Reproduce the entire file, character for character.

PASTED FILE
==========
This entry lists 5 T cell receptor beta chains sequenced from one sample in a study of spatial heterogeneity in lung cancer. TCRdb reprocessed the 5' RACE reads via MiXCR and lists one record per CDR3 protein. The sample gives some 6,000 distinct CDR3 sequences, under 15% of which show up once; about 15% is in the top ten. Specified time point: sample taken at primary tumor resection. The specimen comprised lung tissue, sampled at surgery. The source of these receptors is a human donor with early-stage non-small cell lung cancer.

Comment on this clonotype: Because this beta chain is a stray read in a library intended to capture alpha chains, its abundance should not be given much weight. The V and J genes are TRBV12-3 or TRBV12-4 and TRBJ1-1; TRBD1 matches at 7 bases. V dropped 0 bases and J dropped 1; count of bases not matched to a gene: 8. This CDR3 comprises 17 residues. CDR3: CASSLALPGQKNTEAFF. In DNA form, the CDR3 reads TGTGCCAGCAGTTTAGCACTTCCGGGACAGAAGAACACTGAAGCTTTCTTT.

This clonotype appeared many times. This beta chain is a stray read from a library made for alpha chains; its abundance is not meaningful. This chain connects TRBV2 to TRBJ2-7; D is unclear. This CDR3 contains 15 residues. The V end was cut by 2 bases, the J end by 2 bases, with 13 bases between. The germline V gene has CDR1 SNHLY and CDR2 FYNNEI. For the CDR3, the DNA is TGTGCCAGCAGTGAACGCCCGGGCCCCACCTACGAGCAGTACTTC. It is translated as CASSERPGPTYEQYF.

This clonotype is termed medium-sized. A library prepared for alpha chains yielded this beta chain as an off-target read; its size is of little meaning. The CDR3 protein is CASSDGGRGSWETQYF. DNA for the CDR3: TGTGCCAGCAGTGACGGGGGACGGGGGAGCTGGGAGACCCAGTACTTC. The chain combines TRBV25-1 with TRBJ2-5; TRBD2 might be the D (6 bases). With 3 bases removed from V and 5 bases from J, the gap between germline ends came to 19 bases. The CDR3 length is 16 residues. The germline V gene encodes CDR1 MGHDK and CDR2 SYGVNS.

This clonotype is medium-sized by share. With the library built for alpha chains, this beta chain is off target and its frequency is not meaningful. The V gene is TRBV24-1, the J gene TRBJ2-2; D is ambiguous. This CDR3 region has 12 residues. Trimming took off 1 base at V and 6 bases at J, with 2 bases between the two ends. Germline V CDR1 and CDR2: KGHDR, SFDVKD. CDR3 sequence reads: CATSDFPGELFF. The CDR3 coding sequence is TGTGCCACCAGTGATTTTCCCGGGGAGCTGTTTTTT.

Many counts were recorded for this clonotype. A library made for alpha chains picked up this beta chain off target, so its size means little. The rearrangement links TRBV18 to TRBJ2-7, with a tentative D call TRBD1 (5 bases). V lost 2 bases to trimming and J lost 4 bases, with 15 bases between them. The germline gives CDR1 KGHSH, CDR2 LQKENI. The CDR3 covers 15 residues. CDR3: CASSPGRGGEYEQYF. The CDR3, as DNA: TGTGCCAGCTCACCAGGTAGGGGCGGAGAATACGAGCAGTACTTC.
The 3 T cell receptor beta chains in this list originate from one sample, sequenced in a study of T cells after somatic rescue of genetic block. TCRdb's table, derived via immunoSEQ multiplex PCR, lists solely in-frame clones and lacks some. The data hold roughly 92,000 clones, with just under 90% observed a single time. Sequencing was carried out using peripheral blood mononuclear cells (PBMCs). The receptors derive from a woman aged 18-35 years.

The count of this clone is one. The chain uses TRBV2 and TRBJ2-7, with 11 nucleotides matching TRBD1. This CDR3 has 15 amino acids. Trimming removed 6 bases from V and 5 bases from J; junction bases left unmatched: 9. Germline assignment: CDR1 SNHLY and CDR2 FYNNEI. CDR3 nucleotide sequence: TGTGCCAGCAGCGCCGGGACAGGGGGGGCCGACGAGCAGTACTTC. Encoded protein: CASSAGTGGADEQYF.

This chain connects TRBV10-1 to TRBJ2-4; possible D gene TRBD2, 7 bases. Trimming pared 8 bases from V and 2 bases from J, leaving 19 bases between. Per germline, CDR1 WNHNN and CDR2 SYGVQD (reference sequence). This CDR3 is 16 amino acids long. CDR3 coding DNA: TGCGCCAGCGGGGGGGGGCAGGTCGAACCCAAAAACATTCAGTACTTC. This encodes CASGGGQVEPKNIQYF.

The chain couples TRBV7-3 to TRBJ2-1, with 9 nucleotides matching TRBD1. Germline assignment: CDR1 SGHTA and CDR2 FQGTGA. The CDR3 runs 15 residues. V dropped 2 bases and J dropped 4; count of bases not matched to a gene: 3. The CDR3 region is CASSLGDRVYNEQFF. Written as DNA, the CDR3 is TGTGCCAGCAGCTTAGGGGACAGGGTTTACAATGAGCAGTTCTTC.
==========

This entry lists 5 T cell receptor beta chains sequenced from one sample in a study of spatial heterogeneity in lung cancer. TCRdb reprocessed the 5' RACE reads via MiXCR and lists one record per CDR3 protein. The sample gives some 6,000 distinct CDR3 sequences, under 15% of which show up once; about 15% is in the top ten. Specified time point: sample taken at primary tumor resection. The specimen comprised lung tissue, sampled at surgery. The source of these receptors is a human donor with early-stage non-small cell lung cancer.

Comment on this clonotype: Because this beta chain is a stray read in a library intended to capture alpha chains, its abundance should not be given much weight. The V and J genes are TRBV12-3 or TRBV12-4 and TRBJ1-1; TRBD1 matches at 7 bases. V dropped 0 bases and J dropped 1; count of bases not matched to a gene: 8. This CDR3 comprises 17 residues. CDR3: CASSLALPGQKNTEAFF. In DNA form, the CDR3 reads TGTGCCAGCAGTTTAGCACTTCCGGGACAGAAGAACACTGAAGCTTTCTTT.

This clonotype appeared many times. This beta chain is a stray read from a library made for alpha chains; its abundance is not meaningful. This chain connects TRBV2 to TRBJ2-7; D is unclear. This CDR3 contains 15 residues. The V end was cut by 2 bases, the J end by 2 bases, with 13 bases between. The germline V gene has CDR1 SNHLY and CDR2 FYNNEI. For the CDR3, the DNA is TGTGCCAGCAGTGAACGCCCGGGCCCCACCTACGAGCAGTACTTC. It is translated as CASSERPGPTYEQYF.

This clonotype is termed medium-sized. A library prepared for alpha chains yielded this beta chain as an off-target read; its size is of little meaning. The CDR3 protein is CASSDGGRGSWETQYF. DNA for the CDR3: TGTGCCAGCAGTGACGGGGGACGGGGGAGCTGGGAGACCCAGTACTTC. The chain combines TRBV25-1 with TRBJ2-5; TRBD2 might be the D (6 bases). With 3 bases removed from V and 5 bases from J, the gap between germline ends came to 19 bases. The CDR3 length is 16 residues. The germline V gene encodes CDR1 MGHDK and CDR2 SYGVNS.

This clonotype is medium-sized by share. With the library built for alpha chains, this beta chain is off target and its frequency is not meaningful. The V gene is TRBV24-1, the J gene TRBJ2-2; D is ambiguous. This CDR3 region has 12 residues. Trimming took off 1 base at V and 6 bases at J, with 2 bases between the two ends. Germline V CDR1 and CDR2: KGHDR, SFDVKD. CDR3 sequence reads: CATSDFPGELFF. The CDR3 coding sequence is TGTGCCACCAGTGATTTTCCCGGGGAGCTGTTTTTT.

Many counts were recorded for this clonotype. A library made for alpha chains picked up this beta chain off target, so its size means little. The rearrangement links TRBV18 to TRBJ2-7, with a tentative D call TRBD1 (5 bases). V lost 2 bases to trimming and J lost 4 bases, with 15 bases between them. The germline gives CDR1 KGHSH, CDR2 LQKENI. The CDR3 covers 15 residues. CDR3: CASSPGRGGEYEQYF. The CDR3, as DNA: TGTGCCAGCTCACCAGGTAGGGGCGGAGAATACGAGCAGTACTTC.
The 3 T cell receptor beta chains in this list originate from one sample, sequenced in a study of T cells after somatic rescue of genetic block. TCRdb's table, derived via immunoSEQ multiplex PCR, lists solely in-frame clones and lacks some. The data hold roughly 92,000 clones, with just under 90% observed a single time. Sequencing was carried out using peripheral blood mononuclear cells (PBMCs). The receptors derive from a woman aged 18-35 years.

The count of this clone is one. The chain uses TRBV2 and TRBJ2-7, with 11 nucleotides matching TRBD1. This CDR3 has 15 amino acids. Trimming removed 6 bases from V and 5 bases from J; junction bases left unmatched: 9. Germline assignment: CDR1 SNHLY and CDR2 FYNNEI. CDR3 nucleotide sequence: TGTGCCAGCAGCGCCGGGACAGGGGGGGCCGACGAGCAGTACTTC. Encoded protein: CASSAGTGGADEQYF.

This chain connects TRBV10-1 to TRBJ2-4; possible D gene TRBD2, 7 bases. Trimming pared 8 bases from V and 2 bases from J, leaving 19 bases between. Per germline, CDR1 WNHNN and CDR2 SYGVQD (reference sequence). This CDR3 is 16 amino acids long. CDR3 coding DNA: TGCGCCAGCGGGGGGGGGCAGGTCGAACCCAAAAACATTCAGTACTTC. This encodes CASGGGQVEPKNIQYF.

The chain couples TRBV7-3 to TRBJ2-1, with 9 nucleotides matching TRBD1. Germline assignment: CDR1 SGHTA and CDR2 FQGTGA. The CDR3 runs 15 residues. V dropped 2 bases and J dropped 4; count of bases not matched to a gene: 3. The CDR3 region is CASSLGDRVYNEQFF. Written as DNA, the CDR3 is TGTGCCAGCAGCTTAGGGGACAGGGTTTACAATGAGCAGTTCTTC.